The greatest risk using Discounted Cash Flow Method is all the assumptions that were made. Without knowing and having complete information this method could report underestimated or overstatement figures.

The second method we used to analyze the firm’s value was the Comparable Companies Method. We used the historical figures as of 1990 and Goldmans Sach’s Projections. With an average of 22.

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8 times the value, Eskimo Pie has a value of $57 million at the fiscal year end of 1990. The Comparable Companies Method is more accurate then the Discounted Cash Flow Method because assumptions are not being used and the company’s value is compared to industry values. The risk of using this method is that the value is subject to short-term fluctuations and assumes all companies can generate the same growth.

Other methods not considered are the Book Value Method and Economic Method. Book Value Method does not take in to consideration the market value of the company. Eskimo Pie true value is based on the name of the product and not the historical value of assets. Eskimo Pie generates high cash and does not need to invest in fixed assets to create growth.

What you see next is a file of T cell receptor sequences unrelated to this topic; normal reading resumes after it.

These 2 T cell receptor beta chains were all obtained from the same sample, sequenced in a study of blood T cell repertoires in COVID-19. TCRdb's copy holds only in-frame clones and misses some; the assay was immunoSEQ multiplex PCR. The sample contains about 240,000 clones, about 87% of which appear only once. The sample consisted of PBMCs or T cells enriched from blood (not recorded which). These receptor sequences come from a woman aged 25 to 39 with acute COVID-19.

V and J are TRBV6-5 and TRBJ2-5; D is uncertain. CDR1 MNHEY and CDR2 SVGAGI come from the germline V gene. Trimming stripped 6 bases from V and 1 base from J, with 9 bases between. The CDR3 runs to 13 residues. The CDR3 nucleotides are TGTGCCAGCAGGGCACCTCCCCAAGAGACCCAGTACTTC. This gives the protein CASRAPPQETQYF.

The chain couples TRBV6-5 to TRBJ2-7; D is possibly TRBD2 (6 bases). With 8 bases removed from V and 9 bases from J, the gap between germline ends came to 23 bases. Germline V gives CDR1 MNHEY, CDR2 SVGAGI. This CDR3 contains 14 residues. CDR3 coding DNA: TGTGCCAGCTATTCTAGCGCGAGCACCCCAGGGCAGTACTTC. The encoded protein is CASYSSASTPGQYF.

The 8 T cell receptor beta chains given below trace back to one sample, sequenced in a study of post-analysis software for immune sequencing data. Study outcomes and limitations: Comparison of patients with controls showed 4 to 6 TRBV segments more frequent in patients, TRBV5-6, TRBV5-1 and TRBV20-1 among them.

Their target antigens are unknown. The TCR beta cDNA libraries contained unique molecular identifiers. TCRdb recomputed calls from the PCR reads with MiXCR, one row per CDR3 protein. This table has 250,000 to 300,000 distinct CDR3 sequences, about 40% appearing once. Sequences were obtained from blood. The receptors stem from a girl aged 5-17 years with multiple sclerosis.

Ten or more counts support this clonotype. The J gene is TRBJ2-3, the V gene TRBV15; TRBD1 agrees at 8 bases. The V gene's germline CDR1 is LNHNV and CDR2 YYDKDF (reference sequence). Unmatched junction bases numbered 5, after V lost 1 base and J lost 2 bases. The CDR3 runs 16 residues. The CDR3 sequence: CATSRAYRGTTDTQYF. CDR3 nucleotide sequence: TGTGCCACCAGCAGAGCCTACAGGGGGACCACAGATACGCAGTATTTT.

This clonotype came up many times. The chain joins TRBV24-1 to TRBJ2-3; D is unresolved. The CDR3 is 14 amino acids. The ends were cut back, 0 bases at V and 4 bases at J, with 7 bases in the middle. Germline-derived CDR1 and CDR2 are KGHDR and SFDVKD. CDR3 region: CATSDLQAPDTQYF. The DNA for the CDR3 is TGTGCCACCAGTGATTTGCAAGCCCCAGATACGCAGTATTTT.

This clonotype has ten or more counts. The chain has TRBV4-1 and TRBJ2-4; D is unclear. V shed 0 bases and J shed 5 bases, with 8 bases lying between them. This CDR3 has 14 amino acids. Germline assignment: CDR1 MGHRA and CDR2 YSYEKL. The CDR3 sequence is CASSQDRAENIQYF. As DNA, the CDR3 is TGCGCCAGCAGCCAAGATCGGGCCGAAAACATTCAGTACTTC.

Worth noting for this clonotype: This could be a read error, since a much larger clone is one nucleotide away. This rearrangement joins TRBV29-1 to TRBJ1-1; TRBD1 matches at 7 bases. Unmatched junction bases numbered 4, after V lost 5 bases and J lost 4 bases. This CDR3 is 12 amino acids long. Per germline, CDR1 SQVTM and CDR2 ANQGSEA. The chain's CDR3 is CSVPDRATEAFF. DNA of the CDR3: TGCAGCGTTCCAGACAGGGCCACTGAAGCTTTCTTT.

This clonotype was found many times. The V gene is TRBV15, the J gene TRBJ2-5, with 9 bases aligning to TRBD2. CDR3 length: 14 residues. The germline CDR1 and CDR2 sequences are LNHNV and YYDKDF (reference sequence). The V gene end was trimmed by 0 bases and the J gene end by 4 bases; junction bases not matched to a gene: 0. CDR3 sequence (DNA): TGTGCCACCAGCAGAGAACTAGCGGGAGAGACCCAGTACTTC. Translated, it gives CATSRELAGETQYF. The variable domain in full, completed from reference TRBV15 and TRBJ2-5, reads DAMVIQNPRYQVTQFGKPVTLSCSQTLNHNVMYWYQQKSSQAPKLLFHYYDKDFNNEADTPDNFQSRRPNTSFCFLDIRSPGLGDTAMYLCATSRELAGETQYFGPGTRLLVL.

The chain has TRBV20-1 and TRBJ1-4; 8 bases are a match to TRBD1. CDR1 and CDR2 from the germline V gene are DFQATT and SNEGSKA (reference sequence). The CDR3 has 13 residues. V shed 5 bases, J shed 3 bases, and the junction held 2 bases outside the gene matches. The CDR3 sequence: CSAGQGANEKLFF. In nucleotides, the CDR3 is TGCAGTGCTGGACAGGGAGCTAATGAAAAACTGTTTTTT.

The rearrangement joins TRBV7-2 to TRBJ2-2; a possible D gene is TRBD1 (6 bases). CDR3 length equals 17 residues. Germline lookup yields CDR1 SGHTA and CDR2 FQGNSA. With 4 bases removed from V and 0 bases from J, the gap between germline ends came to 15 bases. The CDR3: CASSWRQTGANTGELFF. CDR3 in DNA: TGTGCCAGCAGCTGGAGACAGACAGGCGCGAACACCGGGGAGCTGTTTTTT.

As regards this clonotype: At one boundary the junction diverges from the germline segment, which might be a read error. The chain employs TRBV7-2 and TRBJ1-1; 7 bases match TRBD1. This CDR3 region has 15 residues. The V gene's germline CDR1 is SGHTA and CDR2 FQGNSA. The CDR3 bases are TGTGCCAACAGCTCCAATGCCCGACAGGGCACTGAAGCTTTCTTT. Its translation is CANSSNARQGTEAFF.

Nestle Foods

     The purpose of Nestlé’s proposal of $61 Million is to consolidate its current operation Drumstick with Eskimo Pie operations. Buying Eskimo Pie will lower overhead cost by eliminating Eskimo Pie management, utilizing existing facilities, and eliminating sublicensing costs (Case Study, 2001).

     The purchase price is larger then the both of our stand-alone analysis because Nestle Foods is most likely projecting the value at discounted rate based on combined cash flows from both Drumstick and Eskimo Pie operations. Nestle is valuing the company based on acquisition synergy (Case Study, 2001).